KS: I saw some speculation by Neil Irwin in Axios that the Fed may be raising rates even though the “inflation problem” is already over. What do you think of that?
MZ: It’s hard to look at today’s report and say the inflation problem is over. But it’s certainly not the case that we’re seeing out-of-control inflation driven by a cycle of higher prices leading to higher wages and then higher prices again. It is possible that inflation will begin to moderate, but it hasn’t happened yet.
KS: Why does it always seem like economists and politicians overlearn the last lesson? In the 2020 stimulus, they put tons of money into state and local funding, even though that’s not really what was needed, because that’s what was missing in the 2008 recession. Now, the Fed is raising rates even though the inflation problem — or at least the one that the Fed can do anything about — might be starting to cool down. What’s going on here?
MZ: The Fed takes its “credibility” very seriously. This is the idea that when it tries to do something — in this case bring inflation down — it needs to do so, or else its future promises will become meaningless. So, it seems like it’s willing to overcorrect on raising rates even if the economy is already slowing down and much of the recent inflation is being driven by something the Fed has little to no control over, in this case, energy prices.
This approach has not been without controversy within the Fed. Esther George, the president of the Federal Reserve Bank of Kansas City, recently gave a speech outlining the risk of dramatic and continued rate hikes to the economy as a whole.
KS: What options are there for bringing down energy prices? I know the big thing is gas now, but we’re going to be heading into winter soon enough, and people can’t really back off on heating their homes the way they can on road trips.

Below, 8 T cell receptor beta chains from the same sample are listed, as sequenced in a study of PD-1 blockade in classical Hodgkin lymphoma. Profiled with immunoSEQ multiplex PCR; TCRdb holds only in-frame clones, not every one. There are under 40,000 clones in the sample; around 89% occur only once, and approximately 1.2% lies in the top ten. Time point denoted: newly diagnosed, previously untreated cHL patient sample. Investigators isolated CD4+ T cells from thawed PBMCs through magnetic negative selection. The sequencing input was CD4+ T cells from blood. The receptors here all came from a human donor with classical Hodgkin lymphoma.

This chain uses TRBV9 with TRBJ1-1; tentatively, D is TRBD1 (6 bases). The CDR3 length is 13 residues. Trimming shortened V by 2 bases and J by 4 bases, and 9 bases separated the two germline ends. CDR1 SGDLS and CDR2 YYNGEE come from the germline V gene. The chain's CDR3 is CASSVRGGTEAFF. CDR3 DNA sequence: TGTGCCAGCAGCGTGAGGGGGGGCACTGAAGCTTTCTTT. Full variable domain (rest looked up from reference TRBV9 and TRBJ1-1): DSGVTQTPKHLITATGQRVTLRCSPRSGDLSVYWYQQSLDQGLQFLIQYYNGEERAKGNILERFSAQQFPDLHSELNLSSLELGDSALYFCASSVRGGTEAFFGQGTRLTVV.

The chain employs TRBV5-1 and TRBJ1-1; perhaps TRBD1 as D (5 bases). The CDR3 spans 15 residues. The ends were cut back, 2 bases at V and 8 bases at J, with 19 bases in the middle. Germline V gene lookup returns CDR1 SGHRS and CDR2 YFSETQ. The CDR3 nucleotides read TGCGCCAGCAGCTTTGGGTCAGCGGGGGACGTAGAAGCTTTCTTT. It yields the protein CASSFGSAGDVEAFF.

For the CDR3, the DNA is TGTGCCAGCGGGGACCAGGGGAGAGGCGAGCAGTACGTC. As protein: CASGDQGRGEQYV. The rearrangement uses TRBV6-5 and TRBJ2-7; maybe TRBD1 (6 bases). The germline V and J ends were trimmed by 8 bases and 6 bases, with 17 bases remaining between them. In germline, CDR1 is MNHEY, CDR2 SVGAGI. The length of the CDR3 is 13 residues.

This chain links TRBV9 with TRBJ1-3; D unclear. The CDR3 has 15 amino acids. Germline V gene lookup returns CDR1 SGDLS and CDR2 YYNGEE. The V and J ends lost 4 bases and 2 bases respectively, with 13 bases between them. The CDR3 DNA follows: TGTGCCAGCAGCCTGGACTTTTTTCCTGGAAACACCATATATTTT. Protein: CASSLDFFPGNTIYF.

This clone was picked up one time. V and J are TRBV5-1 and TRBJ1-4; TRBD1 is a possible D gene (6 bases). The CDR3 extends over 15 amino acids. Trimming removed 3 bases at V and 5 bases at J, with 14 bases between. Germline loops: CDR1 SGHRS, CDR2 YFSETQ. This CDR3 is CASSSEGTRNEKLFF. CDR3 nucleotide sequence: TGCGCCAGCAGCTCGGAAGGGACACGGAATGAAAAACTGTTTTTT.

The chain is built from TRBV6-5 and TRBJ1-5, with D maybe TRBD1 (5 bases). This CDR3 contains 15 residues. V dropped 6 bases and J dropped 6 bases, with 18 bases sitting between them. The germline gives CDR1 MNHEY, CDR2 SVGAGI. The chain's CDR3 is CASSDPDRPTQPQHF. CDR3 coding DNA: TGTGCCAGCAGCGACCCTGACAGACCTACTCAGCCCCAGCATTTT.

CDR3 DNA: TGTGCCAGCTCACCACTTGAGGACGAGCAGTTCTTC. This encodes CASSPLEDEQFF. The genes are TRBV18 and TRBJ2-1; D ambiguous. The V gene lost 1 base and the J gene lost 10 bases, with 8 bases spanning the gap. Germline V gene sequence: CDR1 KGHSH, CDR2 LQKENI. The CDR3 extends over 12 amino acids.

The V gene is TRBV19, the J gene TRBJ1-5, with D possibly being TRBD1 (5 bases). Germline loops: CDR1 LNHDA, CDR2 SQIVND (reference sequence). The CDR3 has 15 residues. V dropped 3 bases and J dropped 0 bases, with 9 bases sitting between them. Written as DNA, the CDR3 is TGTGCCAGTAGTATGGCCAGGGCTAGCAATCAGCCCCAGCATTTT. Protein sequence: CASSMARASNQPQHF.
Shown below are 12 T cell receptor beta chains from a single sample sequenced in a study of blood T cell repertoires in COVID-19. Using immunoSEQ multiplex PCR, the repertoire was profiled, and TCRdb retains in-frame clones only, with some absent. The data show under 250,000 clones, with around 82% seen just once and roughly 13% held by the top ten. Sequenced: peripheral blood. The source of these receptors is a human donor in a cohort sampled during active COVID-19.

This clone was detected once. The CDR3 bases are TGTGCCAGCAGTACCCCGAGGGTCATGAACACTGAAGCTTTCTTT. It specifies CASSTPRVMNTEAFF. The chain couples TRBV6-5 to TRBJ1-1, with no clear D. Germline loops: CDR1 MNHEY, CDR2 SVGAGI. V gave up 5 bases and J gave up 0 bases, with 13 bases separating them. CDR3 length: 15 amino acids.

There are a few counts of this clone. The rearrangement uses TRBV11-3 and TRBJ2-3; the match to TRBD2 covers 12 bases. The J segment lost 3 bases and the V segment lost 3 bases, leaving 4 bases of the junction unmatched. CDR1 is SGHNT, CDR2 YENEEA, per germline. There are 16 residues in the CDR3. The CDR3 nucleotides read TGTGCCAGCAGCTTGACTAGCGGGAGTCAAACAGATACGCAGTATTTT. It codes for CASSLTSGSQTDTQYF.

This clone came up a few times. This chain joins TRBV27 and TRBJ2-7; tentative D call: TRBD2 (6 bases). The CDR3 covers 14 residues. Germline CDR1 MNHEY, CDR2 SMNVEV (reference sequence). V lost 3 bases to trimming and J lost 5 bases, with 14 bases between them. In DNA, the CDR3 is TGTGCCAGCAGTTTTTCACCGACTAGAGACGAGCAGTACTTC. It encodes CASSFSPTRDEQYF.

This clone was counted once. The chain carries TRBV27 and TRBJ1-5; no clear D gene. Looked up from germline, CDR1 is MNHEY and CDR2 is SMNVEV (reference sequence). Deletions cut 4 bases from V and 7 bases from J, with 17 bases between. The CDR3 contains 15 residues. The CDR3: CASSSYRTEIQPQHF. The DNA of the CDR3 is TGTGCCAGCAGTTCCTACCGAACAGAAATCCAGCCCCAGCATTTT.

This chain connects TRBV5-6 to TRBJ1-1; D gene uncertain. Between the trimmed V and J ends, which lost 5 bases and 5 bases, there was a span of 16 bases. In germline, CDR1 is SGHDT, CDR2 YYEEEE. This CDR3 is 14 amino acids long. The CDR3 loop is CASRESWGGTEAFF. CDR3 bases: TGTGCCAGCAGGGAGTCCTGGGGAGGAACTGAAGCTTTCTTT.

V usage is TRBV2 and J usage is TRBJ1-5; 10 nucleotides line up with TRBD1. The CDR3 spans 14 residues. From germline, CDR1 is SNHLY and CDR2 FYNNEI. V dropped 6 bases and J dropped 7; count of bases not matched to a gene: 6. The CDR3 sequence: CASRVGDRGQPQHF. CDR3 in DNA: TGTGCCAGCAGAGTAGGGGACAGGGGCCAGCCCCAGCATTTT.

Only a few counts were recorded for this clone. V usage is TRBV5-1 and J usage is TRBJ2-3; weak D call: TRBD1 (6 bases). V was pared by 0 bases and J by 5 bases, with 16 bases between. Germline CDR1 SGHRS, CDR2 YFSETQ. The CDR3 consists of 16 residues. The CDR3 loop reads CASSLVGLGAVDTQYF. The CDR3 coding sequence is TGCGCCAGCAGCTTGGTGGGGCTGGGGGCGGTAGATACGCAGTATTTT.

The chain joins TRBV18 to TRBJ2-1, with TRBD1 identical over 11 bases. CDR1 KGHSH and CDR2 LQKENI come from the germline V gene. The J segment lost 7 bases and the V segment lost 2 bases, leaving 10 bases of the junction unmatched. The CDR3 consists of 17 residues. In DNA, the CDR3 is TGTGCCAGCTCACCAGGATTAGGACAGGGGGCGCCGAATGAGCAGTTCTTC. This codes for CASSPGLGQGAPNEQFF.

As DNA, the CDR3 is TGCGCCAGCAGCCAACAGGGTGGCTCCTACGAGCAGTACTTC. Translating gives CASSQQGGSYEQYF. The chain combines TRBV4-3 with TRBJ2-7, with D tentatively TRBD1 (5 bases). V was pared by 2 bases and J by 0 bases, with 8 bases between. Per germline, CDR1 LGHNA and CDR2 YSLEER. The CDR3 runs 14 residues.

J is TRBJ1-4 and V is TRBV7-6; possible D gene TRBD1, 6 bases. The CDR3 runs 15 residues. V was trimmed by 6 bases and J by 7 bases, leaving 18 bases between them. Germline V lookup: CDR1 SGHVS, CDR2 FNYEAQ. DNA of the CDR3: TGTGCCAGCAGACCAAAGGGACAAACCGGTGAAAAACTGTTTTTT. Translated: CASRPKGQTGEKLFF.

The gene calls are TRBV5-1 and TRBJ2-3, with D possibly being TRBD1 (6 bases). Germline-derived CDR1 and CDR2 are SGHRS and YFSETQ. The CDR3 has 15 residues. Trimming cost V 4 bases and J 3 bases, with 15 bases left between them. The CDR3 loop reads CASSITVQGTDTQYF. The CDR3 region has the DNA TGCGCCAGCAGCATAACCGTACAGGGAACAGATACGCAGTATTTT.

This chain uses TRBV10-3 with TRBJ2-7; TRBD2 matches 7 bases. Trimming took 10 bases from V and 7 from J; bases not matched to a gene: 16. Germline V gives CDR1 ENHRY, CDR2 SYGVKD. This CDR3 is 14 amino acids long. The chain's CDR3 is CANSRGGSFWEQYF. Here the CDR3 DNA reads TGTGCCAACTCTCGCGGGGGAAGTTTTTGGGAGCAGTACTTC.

MZ: In Europe, where the energy problem is much more drastic, we’re already seeing dramatic policies either being implemented or proposed. French energy companies have called for conservation; in Germany, they’re literally dimming the lights. These type of centralized responses to energy prices are not the way we do things in the U.S. typically, not least because much of Europe may be facing a dire energy shortage as Russian deliveries of natural gas dwindle.
But where we do see shortages or mismatches between energy demand and what can be supplied, we do see utility operators, for example, requesting households use less, as we saw in Texas this week. And while obviously homes have to be heated, when the U.S. faced its most dramatic energy crisis in the 1970s, the White House encouraged households to keep the thermostat at 65, and there’s some evidence showing that it worked. But I think the last thing Joe Biden wants to do right now is invite any comparisons to Jimmy Carter.
Thanks to Lillian Barkley for copy editing this article.